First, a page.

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Tsunami waves not visible to the eye on coast

http://www.youtube.com/watch?v=PBZGH3yieLc

Tidal gauges detected a tsunami wave along the Washington and Oregon coasts Friday morning. But the swell, up to 1.5 feet, went unnoticed by coastal residents who chose not to evacuate.

Authorities in Washington's Grays Harbor and Pacific Counties broadcast warnings and went door to door before dawn to urge residents and tourists to move to higher ground. But the evacuation request was voluntary.

In the Copalis Beach area, carpenters showed up their usual early hour to start work. Bill Harp kept an eye on the ocean from the second floor balcony of a resort under renovation:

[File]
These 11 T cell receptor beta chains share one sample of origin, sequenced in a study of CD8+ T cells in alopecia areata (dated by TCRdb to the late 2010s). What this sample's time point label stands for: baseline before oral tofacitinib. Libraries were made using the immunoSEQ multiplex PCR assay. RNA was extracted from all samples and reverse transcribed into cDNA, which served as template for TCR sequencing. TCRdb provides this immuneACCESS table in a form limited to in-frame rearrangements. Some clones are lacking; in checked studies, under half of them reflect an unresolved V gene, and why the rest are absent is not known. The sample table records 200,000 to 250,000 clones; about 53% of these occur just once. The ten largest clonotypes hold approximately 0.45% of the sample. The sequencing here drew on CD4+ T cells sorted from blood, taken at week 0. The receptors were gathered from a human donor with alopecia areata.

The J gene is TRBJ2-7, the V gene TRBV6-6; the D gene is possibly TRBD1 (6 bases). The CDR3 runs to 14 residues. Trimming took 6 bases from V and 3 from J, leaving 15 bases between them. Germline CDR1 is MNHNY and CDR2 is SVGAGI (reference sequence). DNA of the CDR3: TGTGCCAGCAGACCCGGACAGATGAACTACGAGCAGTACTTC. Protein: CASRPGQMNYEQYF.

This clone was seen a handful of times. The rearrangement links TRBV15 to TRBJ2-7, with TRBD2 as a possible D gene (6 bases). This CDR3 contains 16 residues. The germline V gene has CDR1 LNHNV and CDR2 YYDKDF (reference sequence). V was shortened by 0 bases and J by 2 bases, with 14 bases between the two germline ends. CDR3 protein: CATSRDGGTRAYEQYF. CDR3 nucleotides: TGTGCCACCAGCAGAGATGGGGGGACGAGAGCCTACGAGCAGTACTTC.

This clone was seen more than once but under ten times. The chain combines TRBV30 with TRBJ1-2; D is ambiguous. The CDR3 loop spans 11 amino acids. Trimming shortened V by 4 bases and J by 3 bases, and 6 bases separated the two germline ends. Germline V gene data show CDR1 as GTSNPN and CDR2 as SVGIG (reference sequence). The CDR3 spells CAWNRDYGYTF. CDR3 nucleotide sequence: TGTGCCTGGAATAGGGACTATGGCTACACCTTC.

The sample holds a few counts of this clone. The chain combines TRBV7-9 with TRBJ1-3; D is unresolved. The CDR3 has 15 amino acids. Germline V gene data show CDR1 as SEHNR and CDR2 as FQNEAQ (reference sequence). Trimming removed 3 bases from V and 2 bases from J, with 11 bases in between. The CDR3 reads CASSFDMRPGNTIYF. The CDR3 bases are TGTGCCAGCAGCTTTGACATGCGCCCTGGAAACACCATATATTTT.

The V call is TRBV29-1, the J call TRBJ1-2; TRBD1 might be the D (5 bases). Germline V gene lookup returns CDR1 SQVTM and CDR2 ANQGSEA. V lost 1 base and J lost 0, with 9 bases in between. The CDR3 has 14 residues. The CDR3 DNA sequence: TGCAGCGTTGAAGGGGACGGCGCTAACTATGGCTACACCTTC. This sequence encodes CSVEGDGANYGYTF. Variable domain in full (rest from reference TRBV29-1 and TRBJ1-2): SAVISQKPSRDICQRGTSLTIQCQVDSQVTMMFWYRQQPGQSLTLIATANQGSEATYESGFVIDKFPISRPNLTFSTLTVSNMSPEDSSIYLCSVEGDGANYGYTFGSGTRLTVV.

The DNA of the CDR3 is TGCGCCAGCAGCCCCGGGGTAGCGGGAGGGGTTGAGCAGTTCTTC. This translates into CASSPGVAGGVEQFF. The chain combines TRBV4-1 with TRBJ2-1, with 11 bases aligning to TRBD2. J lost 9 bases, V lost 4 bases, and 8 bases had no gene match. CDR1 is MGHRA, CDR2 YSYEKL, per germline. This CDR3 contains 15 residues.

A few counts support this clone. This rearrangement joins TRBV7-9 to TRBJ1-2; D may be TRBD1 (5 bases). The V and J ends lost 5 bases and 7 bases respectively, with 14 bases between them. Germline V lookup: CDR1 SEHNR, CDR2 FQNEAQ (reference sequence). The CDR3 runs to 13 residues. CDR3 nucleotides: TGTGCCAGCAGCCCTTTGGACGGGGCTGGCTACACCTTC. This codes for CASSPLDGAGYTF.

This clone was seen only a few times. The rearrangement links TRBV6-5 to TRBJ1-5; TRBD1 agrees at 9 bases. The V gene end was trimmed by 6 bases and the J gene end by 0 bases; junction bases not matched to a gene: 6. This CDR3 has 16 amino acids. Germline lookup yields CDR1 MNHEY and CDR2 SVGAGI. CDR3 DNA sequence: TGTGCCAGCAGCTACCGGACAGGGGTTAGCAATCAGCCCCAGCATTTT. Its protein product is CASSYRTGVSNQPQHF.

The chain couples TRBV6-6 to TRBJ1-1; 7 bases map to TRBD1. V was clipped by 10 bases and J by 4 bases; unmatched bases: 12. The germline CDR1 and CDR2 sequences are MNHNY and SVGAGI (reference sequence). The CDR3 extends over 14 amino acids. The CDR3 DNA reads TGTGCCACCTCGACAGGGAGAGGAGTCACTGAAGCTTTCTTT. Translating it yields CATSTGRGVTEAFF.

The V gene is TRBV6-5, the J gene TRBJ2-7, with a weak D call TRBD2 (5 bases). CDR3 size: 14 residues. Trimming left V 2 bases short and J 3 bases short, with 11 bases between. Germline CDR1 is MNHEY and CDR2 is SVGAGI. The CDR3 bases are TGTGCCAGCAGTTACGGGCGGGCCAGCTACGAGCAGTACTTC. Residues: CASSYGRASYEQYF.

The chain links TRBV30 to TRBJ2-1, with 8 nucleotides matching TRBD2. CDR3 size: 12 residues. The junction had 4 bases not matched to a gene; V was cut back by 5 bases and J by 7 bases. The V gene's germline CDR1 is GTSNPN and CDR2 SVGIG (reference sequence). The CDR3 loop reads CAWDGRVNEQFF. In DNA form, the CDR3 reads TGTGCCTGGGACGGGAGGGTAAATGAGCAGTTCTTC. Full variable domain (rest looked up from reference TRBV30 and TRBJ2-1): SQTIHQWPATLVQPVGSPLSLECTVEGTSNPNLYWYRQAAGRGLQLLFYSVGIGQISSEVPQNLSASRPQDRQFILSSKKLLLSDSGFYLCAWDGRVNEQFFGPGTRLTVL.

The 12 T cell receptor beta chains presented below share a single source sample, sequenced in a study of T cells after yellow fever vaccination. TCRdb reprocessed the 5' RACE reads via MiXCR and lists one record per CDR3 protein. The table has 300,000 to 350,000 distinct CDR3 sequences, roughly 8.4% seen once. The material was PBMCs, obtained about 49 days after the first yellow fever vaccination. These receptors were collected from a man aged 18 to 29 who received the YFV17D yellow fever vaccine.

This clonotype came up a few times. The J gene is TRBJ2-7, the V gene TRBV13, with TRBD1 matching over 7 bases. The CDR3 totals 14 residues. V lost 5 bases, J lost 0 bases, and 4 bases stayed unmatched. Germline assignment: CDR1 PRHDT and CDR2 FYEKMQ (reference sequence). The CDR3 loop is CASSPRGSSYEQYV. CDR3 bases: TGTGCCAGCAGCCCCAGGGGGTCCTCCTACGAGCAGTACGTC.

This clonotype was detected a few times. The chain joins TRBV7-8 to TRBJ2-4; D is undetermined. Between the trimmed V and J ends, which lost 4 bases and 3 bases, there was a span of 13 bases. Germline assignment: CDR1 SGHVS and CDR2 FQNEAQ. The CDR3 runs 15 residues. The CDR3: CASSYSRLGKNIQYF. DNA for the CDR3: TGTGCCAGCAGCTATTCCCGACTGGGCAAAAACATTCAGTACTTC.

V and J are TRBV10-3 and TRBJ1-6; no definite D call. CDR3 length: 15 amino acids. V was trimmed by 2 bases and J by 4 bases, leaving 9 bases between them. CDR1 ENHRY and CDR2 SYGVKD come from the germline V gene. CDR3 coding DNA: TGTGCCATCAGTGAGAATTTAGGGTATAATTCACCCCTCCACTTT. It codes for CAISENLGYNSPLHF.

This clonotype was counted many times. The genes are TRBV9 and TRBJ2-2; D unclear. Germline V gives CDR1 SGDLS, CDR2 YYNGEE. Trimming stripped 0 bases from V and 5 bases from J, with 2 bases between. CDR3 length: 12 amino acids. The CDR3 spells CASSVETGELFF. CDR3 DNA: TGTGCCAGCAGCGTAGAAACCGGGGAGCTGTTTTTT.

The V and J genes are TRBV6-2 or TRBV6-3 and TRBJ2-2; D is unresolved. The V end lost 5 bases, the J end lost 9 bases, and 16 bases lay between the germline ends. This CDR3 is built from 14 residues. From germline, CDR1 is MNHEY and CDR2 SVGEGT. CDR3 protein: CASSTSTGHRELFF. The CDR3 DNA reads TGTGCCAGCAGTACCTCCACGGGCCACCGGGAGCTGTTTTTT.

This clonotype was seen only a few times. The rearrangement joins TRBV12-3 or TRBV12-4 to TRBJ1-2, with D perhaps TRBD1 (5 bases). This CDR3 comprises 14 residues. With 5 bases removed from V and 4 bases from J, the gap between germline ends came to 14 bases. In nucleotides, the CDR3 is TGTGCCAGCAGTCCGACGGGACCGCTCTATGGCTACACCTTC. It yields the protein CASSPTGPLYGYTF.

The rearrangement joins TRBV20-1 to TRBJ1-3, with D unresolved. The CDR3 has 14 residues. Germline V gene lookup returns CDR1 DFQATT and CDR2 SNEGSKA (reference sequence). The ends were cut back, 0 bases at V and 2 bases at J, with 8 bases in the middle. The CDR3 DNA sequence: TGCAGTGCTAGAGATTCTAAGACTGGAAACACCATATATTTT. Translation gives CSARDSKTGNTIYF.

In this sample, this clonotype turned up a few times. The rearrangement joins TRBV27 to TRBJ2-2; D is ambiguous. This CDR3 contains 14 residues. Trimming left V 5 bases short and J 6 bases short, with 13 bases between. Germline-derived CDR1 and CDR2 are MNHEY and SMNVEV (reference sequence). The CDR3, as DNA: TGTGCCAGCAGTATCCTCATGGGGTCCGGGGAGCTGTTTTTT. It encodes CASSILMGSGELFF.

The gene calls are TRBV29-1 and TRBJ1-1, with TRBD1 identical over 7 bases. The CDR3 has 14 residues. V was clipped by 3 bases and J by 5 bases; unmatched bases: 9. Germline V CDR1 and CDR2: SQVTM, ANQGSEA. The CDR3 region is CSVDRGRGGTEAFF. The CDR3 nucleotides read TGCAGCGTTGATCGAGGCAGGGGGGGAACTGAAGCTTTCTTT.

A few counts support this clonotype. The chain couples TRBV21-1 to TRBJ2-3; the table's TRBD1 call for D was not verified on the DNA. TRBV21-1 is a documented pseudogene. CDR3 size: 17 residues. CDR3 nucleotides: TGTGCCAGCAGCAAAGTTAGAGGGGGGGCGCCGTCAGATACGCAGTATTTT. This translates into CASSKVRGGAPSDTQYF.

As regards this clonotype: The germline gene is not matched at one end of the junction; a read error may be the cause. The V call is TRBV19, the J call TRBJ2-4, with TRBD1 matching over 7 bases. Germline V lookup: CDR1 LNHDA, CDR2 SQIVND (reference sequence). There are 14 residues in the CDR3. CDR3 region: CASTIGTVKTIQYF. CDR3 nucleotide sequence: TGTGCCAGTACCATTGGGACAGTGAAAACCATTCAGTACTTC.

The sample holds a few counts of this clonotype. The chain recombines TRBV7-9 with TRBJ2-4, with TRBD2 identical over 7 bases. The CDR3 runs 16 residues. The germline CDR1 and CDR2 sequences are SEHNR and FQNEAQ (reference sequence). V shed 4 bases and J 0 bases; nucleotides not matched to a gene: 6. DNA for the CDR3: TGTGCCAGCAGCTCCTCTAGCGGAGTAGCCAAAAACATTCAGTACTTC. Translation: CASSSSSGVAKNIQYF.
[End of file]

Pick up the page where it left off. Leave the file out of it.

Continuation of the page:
"On my way out here, everybody was evacuating town and we're all coming out here to work."

Asked if he thought about turning around, Harp responded, "No, I wanted to check it out."

After not seeing the tsunami, Harp also said:

"I don't want it to wipe anyone out like it did Japan, but we wanted to see a wave come in here."

From this vantage point, the passing tsunami waves were undetectable amidst the normal frothing winter storm surf. People who did evacuate had no regrets. They said they would rather be safe than sorry.

Tom Banse covers national news, business, science, public policy, Olympic sports and human interest stories from across the Northwest. He reports from well known and out–of–the–way places in the region where important, amusing, touching, or outrageous events are unfolding. Tom's stories can be found online and heard on-air during "Morning Edition" and "All Things Considered" on NPR stations in Washington, Oregon, and Idaho.
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